I borrowed the above quote from New Yorker columnist George Packer as it fits Secretary of the Interior Ryan Zinke to a T. Packer’s piece describes those left in the Trump cabinet and in other administrative positions.
To survive in the Trump administration, one has to crawl on their belly like a reptile, sneaking important documents off the president’s desk to avoid disastrous policy decisions. Or using distraction and subterfuge to keep Trump from doing even more damage than he already has. Or brown-nosing to such a degree that the president won’t tweet a pink slip despite the incompetence and malfeasance of the individual.
Zinke falls into the last category: praising the president, kowtowing to corporate interests and dismantling Obama era directives (Trump’s raison d’etre). Of course, Zinke has been able to enrich himself in the process.
Then there’s Zinke’s transparency or lack thereof. Who, where and when he is meeting with people, and what they’re discussing, we’ll never know. From CNN:
Interior Secretary Ryan Zinke held nearly 50 official meetings in May and June that, in sharp contrast to previous months, were so vaguely described on his official calendar that the public is unable tell what he was doing or with whom he was meeting …
… When he was asked by Sen. Tom Udall, a New Mexico Democrat, about public records requests at a Senate hearing in June 2017, Zinke testified that he intends to lead “the most transparent Interior” of his lifetime.
“He’s delivered the exact opposite,” said Aaron Weiss of the Center for Western Priorites.
But let’s take a look at Zinke’s attempts to dismantle public lands, his derriere kissing of fossil fuel industry executives, his appointments of the unqualified to DOI positions and his science denial.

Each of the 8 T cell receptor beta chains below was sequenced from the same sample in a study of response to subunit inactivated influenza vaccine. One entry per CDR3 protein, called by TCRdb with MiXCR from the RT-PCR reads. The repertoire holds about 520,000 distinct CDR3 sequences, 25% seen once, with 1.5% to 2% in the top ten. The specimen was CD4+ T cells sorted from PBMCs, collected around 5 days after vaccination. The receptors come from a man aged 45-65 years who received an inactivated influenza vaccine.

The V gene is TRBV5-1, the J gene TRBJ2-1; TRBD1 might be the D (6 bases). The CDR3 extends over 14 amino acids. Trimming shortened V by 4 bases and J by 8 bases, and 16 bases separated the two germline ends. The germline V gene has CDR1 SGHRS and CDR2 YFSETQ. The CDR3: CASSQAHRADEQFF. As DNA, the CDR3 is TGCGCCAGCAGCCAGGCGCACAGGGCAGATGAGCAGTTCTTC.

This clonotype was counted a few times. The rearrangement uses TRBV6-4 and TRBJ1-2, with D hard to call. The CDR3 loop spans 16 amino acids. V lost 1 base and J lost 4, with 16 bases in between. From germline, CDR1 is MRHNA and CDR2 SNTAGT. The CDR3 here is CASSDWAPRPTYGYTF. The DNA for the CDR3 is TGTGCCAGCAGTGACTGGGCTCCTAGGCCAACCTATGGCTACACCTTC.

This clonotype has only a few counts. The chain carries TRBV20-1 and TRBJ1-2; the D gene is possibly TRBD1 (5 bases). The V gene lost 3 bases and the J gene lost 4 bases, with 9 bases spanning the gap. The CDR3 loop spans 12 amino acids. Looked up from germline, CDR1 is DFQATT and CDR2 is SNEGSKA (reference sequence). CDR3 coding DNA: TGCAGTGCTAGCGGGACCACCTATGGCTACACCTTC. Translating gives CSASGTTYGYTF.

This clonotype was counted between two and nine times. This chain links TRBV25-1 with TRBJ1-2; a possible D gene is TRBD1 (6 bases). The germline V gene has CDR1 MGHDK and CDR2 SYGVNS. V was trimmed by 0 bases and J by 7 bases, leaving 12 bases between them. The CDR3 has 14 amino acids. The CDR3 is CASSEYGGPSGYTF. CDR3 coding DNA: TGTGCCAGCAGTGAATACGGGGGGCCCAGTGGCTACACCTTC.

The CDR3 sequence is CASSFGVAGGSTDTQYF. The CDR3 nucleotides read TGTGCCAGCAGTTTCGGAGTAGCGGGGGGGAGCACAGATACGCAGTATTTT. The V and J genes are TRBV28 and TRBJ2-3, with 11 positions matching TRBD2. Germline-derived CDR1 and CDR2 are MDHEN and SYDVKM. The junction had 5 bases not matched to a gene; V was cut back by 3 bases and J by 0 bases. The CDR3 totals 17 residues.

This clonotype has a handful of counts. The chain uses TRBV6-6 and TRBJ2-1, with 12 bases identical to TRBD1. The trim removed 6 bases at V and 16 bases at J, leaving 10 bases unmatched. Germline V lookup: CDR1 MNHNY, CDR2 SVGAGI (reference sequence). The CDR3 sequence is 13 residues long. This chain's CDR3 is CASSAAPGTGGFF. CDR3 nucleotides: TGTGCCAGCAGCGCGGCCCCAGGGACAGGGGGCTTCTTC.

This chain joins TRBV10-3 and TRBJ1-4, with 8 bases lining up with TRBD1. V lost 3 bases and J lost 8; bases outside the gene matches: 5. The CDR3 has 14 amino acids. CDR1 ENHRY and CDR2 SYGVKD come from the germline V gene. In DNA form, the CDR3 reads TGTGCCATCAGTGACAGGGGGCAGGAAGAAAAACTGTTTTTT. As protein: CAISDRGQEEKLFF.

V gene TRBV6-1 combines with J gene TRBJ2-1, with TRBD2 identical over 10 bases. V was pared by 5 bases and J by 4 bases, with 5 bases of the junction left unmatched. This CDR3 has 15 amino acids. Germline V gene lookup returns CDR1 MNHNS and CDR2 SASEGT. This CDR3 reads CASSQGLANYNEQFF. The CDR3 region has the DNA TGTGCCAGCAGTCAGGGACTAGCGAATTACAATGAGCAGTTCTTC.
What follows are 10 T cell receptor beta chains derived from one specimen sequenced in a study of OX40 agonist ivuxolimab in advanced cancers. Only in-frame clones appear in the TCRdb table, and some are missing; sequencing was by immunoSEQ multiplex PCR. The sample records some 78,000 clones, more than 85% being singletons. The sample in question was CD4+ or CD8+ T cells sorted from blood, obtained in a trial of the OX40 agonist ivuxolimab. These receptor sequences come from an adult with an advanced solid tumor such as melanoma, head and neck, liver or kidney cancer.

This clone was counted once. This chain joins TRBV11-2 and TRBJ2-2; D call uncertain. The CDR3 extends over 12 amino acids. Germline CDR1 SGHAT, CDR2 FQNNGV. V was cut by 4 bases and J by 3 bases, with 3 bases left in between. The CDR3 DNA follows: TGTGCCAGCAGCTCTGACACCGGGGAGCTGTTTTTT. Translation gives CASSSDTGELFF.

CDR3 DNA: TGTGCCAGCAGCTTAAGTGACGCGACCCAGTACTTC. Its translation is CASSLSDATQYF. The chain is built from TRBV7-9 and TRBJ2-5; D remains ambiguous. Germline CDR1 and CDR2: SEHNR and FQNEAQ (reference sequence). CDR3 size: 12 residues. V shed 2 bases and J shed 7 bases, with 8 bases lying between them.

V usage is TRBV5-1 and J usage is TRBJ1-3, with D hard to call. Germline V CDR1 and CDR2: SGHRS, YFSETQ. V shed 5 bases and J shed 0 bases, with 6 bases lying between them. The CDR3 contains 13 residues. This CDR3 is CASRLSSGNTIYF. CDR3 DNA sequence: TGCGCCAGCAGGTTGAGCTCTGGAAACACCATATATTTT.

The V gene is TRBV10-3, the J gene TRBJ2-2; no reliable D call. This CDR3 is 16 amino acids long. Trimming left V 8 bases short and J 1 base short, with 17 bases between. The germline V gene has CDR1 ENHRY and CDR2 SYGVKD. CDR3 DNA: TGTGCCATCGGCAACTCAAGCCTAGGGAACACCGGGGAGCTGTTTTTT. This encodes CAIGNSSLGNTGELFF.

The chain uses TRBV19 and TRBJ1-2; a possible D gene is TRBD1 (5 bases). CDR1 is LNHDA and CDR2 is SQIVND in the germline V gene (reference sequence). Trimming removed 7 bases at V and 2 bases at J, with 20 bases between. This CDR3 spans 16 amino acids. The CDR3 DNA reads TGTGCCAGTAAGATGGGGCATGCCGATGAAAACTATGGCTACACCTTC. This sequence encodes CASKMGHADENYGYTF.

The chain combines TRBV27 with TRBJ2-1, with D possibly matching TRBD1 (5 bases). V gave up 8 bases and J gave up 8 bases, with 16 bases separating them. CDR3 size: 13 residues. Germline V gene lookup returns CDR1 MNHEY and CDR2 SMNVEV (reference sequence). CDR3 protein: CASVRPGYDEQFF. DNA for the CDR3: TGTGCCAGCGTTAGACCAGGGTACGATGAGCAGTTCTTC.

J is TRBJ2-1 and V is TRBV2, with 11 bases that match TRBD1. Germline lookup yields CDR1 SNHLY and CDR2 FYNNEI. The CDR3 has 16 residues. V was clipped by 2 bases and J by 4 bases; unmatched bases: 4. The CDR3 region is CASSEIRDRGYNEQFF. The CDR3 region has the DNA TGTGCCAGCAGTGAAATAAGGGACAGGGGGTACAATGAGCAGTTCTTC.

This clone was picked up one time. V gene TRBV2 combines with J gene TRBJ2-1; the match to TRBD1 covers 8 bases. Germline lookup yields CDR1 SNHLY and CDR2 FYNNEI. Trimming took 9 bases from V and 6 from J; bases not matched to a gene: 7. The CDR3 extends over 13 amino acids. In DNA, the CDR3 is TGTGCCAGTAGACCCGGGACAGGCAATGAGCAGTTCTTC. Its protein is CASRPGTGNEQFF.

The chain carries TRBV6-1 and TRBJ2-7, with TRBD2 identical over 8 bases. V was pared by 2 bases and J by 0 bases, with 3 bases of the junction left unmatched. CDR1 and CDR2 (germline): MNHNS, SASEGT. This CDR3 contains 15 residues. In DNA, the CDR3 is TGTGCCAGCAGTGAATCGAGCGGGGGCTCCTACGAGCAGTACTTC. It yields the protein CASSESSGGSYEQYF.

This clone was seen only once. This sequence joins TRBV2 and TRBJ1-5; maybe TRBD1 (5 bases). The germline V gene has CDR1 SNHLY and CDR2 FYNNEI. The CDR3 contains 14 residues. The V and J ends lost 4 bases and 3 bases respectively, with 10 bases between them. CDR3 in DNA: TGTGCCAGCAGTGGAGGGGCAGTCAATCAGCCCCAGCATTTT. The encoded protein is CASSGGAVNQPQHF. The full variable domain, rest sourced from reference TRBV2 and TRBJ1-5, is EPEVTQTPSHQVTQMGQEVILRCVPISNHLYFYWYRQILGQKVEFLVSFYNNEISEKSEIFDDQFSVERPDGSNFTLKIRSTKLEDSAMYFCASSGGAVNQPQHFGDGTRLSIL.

Zinke continues to make public lands more accessible to drilling and mining while at the same time lowering royalties those industries pay. There are also his inroads into wilderness areas — literally roads — and, according to Vox:
Zinke has aggressively worked to open up our public lands and natural resources to development by private interests and aggressively rolled back regulations meant to protect those resources and address issues like climate change.
Perhaps you saw the column in August by Dan Bucks, the former Montana Director of Revenue. It was picked up by the Denver Post and in a synopsis, Bucks points to Zinke, “Granting enormous financial benefits to energy and mining companies at the expense of U.S. taxpayers, states, tribes and communities. Damaging the lands, water and air and accelerating climate change for generations. Blocking or limiting the use of federal lands for conservation, recreational, historical, and sustainable economic purposes.”
The Missoulian’s Rob Chaney reports on the latest DOI proposals to rollback permitting and regulations:
…a Department of the Interior panel announced it wanted to speed up its permitting process on Bureau of Land Management acreage as well as develop new ways of charging royalties for natural gas pumped from those lands.